This will probably be the hardest post I will ever write. I have never talked about this before and it is probably the scariest thing for me to talk about. Hopefully, I can do this justice despite my fears of addressing this.
I consider myself to be asexual or genderless. In other words, I don’t think of myself as either male or female and I don’t associate myself with either male or female sexual orientation.
Just saying that makes me tense… The words transgender, homosexual, etc. flood into my head when I talk about gender identity issues. But I don’t relate to any of that really. In fact, the only reason I classify myself as asexual is for me, because it makes it easier to deal with certain things.
So… why am I writing this? If this is only for me, why am I taking the risk of writing it for all of you to see?
Well… to be honest, I don’t know… But maybe, just maybe, there’s someone out there struggling just as much as I was.
For as long as I can remember, people haven’t been able to tell whether I am male or female. I get called sir and miss interchangeably, sometimes in the same sentence.
This used to bother me a lot. I used to hate using the restroom in public or going out at all. I’ve been asked to leave dressing rooms, been shown to the men’s restroom, and had people call me shim or whisper gender questions behind my back. And I would cry myself to sleep many nights because of this.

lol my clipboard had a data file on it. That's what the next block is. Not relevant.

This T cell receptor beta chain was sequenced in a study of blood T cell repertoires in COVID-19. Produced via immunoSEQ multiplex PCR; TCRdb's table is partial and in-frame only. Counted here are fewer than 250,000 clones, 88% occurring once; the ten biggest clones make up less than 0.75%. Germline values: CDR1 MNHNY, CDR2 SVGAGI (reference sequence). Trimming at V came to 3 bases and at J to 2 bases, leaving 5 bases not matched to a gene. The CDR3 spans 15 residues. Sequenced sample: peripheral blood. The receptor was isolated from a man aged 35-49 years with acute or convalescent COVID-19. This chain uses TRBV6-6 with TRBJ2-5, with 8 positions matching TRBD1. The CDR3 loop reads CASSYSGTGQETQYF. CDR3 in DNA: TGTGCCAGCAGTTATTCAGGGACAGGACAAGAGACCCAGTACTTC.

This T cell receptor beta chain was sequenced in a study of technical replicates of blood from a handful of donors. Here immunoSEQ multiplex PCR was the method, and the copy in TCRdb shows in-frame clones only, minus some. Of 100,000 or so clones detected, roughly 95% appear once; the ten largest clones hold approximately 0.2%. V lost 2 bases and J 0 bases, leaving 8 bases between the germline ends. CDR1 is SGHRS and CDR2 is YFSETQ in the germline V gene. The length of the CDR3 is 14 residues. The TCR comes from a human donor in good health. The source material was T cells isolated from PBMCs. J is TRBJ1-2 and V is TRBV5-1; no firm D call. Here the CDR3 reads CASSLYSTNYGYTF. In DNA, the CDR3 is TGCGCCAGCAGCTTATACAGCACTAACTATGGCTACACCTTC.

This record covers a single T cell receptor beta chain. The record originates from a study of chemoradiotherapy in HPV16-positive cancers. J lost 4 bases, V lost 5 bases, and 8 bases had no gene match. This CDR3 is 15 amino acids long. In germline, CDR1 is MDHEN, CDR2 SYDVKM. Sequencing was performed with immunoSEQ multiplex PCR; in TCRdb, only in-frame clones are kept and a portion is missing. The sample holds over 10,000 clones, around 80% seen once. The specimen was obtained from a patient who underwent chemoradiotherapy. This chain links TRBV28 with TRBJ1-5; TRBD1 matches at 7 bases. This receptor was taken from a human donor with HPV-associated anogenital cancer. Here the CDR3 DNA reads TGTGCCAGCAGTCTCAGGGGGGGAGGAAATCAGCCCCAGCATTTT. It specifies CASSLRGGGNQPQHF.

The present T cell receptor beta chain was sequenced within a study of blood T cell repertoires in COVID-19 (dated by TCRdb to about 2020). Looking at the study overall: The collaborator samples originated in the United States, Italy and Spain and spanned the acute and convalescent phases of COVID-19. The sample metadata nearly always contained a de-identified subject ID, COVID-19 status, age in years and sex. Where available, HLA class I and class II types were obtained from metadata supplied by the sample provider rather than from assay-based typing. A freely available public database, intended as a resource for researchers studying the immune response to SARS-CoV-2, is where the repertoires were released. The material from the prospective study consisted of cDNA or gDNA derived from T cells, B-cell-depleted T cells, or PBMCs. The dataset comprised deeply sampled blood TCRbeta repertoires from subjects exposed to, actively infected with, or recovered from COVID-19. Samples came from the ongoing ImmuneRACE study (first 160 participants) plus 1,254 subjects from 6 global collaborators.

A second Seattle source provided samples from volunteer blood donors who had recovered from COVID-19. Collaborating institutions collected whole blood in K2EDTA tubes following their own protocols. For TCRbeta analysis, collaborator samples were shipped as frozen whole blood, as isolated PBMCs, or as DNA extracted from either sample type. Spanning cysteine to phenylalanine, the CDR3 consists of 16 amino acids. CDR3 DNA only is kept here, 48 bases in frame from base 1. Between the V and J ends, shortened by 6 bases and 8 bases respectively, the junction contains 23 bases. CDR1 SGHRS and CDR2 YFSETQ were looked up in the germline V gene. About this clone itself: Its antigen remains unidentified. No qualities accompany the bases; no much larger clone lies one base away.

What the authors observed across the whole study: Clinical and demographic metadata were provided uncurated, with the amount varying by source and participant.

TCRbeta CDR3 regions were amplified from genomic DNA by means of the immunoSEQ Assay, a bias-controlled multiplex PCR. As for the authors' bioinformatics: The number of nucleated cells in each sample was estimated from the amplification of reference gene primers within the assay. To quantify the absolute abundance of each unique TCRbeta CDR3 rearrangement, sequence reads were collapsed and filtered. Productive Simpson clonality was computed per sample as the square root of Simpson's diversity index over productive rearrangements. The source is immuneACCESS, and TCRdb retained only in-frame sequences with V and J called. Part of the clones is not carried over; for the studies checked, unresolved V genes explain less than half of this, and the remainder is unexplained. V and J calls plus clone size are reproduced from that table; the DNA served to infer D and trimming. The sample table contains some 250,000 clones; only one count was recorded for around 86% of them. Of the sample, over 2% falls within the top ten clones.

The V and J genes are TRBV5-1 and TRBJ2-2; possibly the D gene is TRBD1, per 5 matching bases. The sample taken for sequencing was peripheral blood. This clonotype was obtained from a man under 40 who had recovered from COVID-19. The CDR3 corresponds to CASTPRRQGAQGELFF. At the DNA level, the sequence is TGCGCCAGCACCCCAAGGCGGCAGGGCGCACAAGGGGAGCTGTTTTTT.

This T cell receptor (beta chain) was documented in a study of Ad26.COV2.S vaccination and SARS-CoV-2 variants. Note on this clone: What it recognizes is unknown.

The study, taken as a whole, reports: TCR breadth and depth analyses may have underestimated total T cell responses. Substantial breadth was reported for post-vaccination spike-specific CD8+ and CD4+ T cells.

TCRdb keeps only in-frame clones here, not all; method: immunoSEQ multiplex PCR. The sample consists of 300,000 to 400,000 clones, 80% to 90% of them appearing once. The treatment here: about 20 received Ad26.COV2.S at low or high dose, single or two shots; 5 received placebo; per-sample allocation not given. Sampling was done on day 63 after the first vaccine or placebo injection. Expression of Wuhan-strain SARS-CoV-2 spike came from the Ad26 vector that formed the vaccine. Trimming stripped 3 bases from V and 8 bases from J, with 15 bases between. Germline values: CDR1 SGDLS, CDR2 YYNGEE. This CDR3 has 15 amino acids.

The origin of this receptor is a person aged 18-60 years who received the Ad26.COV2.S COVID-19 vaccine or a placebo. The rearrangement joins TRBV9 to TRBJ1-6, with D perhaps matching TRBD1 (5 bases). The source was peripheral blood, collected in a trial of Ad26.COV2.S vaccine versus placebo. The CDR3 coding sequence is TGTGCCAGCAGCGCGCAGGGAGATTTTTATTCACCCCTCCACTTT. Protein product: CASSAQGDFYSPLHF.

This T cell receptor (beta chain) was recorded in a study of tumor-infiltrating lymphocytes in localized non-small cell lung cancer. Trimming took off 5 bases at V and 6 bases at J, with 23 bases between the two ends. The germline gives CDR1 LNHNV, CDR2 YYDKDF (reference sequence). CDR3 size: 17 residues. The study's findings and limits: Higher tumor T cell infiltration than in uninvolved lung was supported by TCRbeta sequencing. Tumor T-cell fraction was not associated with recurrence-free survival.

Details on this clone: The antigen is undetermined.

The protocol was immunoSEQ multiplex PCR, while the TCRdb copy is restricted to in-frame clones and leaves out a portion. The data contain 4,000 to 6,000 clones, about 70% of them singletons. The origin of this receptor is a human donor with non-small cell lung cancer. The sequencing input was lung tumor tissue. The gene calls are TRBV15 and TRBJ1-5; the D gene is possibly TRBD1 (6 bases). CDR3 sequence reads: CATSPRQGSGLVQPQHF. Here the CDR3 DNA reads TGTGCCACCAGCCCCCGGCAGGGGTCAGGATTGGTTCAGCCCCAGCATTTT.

But now it really doesn’t matter anymore. When someone calls me a man, I don’t even acknowledge it. I don’t get upset or stressed or feel the need to correct them. It doesn’t matter because I don’t have to consider myself a girl and therefore feel the need to defend that characteristic of myself.
Now in saying all of this, I’m not in denial and I do realize that I am a girl. I just don’t care if others realize it because I know I don’t fit the norm and that’s okay.
Hopefully this all makes sense. Basically I just want people to realize that it’s okay to have gender questions or acknowledge that you feel differently about your gender than others. And you don’t have to go to LGBT parades or “come out” on Facebook if you feel like you don’t fit in. We’re all different and it’s okay to be different.
The important thing is that you know who you are and you like who you are. And if you don’t like who you are then keep trying until you do. I think everyone deserves to love themselves and to be loved, and if you have to think outside of the norm to make that happen, do it.
“Life is too short to be anything but happy.”